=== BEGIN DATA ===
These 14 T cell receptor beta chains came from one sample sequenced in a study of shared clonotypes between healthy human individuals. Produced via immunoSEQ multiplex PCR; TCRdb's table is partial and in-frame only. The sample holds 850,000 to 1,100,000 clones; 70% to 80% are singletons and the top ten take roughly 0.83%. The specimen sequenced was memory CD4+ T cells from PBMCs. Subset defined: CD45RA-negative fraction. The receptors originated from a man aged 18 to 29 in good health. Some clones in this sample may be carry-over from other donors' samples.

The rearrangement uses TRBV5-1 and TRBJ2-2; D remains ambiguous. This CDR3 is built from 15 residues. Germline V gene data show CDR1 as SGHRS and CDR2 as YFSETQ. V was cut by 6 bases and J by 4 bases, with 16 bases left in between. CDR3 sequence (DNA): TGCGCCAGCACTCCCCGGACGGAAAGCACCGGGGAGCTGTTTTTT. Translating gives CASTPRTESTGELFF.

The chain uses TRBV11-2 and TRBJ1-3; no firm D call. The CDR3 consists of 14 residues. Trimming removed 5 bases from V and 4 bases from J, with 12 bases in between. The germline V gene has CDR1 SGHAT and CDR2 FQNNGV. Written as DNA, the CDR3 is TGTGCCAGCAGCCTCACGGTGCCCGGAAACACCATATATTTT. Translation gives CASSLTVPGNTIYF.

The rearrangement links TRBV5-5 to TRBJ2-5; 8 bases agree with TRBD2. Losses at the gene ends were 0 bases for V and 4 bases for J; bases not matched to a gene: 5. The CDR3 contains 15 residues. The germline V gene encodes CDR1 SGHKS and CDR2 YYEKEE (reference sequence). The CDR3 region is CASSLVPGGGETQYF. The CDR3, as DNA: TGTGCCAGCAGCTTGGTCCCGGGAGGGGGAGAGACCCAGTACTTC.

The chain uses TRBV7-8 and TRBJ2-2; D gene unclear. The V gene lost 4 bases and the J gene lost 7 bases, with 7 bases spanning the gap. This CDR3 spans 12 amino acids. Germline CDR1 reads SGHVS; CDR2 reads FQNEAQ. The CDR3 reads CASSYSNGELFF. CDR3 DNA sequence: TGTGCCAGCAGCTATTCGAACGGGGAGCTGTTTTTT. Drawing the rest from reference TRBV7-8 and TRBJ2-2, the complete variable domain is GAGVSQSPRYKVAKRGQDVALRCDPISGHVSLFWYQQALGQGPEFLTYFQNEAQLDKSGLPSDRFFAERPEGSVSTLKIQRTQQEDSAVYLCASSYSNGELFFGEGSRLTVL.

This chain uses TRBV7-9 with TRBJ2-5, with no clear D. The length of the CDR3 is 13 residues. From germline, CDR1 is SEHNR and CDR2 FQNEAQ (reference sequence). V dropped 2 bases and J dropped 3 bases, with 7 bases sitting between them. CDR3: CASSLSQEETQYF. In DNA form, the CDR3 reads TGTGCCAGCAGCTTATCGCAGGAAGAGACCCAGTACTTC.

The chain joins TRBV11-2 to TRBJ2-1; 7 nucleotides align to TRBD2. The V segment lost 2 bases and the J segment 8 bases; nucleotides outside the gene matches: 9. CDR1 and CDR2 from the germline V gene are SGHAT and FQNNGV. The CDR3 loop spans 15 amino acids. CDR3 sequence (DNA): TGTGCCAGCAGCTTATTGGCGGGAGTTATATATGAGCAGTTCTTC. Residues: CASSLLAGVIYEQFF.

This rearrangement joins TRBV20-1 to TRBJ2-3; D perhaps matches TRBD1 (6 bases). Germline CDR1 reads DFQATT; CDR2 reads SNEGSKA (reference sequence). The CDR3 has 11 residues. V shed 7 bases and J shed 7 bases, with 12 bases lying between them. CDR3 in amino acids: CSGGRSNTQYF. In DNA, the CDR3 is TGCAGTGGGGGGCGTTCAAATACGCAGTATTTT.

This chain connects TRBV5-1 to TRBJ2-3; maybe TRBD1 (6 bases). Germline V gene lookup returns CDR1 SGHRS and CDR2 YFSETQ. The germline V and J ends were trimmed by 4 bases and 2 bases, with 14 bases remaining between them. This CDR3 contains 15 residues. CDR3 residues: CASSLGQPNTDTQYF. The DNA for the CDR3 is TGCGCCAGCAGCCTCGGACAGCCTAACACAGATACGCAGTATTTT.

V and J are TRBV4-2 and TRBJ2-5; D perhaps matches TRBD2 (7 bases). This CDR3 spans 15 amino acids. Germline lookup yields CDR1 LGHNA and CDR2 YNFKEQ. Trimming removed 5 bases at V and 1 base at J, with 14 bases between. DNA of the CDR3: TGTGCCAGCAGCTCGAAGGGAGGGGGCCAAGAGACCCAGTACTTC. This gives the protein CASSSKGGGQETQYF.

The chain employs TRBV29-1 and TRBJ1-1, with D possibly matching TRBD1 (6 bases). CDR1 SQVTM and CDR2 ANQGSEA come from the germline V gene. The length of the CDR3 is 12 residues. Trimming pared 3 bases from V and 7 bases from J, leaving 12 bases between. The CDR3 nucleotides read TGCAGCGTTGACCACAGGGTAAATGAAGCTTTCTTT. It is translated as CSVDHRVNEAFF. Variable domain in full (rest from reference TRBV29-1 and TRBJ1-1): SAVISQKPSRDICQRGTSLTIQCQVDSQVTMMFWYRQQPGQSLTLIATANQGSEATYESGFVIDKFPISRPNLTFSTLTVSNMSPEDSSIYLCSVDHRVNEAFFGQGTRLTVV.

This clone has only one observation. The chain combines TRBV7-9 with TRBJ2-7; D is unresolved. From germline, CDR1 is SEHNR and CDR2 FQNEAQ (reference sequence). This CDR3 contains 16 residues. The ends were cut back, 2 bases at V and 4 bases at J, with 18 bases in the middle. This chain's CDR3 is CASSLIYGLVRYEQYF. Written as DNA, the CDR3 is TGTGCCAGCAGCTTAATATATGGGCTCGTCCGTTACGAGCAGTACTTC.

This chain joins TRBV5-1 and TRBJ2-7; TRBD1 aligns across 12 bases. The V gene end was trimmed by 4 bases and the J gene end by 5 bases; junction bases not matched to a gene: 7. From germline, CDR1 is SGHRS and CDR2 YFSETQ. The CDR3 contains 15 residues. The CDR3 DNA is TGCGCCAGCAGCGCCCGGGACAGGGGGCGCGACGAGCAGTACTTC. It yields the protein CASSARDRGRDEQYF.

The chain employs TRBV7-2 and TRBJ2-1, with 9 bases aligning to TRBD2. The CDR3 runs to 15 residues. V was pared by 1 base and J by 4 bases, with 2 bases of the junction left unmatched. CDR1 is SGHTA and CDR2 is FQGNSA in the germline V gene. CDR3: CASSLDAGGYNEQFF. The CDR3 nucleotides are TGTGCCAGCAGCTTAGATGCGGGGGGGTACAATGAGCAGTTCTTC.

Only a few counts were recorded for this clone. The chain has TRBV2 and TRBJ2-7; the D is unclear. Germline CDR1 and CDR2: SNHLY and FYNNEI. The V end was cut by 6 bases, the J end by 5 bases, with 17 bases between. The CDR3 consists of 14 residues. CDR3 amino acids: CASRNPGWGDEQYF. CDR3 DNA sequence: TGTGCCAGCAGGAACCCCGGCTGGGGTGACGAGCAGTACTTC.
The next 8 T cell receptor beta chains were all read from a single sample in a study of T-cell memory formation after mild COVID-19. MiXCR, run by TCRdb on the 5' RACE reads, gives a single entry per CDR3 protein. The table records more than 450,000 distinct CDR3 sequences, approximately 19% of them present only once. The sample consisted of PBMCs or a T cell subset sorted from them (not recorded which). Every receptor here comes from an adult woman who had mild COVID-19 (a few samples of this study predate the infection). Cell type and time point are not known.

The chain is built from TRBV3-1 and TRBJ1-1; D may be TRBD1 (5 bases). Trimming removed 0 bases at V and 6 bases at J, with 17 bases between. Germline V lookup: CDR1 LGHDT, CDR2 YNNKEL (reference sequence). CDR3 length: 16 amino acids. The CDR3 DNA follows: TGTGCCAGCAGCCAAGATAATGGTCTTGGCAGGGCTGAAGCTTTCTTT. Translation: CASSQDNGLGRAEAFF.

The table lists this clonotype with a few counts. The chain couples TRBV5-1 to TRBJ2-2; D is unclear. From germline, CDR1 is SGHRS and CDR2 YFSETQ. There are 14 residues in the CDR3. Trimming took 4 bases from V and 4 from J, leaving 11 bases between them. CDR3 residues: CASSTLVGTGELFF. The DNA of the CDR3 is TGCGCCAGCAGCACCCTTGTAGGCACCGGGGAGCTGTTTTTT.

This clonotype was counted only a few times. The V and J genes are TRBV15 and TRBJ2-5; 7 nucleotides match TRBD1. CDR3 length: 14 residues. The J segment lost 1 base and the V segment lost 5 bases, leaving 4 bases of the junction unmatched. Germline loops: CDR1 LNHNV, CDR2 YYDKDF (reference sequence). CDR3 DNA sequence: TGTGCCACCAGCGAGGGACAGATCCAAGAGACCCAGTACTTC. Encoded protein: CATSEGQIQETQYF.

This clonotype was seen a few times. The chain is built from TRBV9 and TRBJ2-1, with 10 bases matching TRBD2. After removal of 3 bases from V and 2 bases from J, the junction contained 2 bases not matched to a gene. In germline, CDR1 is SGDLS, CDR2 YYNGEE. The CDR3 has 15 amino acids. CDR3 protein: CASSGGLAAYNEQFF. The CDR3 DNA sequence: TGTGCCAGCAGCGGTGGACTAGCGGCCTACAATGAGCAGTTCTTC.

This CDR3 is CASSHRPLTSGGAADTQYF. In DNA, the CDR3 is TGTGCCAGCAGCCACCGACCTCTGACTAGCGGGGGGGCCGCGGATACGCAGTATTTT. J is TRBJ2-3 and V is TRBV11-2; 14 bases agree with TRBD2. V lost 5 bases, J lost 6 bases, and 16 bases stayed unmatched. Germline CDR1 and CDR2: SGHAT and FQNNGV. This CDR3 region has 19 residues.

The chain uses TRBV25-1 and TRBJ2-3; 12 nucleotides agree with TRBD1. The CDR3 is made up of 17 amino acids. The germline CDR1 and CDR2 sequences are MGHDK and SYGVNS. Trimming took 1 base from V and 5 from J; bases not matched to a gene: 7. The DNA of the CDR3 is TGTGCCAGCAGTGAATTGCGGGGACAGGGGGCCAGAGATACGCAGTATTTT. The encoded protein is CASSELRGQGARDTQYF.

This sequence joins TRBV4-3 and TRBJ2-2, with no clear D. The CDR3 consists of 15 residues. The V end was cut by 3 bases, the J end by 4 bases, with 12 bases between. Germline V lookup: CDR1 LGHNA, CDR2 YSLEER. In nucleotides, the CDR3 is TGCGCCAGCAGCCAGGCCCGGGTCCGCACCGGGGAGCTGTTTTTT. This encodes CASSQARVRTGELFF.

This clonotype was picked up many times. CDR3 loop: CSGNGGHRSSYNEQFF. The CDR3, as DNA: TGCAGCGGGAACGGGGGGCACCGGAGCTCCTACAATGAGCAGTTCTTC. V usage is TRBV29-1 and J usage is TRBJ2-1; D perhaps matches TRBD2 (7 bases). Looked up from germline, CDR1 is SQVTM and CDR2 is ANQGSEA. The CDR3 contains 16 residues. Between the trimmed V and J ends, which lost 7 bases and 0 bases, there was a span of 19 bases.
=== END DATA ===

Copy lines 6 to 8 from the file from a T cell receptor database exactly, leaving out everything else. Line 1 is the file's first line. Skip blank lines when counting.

This chain uses TRBV7-9 with TRBJ2-5, with no clear D. The length of the CDR3 is 13 residues. From germline, CDR1 is SEHNR and CDR2 FQNEAQ (reference sequence). V dropped 2 bases and J dropped 3 bases, with 7 bases sitting between them. CDR3: CASSLSQEETQYF. In DNA form, the CDR3 reads TGTGCCAGCAGCTTATCGCAGGAAGAGACCCAGTACTTC.

The chain joins TRBV11-2 to TRBJ2-1; 7 nucleotides align to TRBD2. The V segment lost 2 bases and the J segment 8 bases; nucleotides outside the gene matches: 9. CDR1 and CDR2 from the germline V gene are SGHAT and FQNNGV. The CDR3 loop spans 15 amino acids. CDR3 sequence (DNA): TGTGCCAGCAGCTTATTGGCGGGAGTTATATATGAGCAGTTCTTC. Residues: CASSLLAGVIYEQFF.

This rearrangement joins TRBV20-1 to TRBJ2-3; D perhaps matches TRBD1 (6 bases). Germline CDR1 reads DFQATT; CDR2 reads SNEGSKA (reference sequence). The CDR3 has 11 residues. V shed 7 bases and J shed 7 bases, with 12 bases lying between them. CDR3 in amino acids: CSGGRSNTQYF. In DNA, the CDR3 is TGCAGTGGGGGGCGTTCAAATACGCAGTATTTT.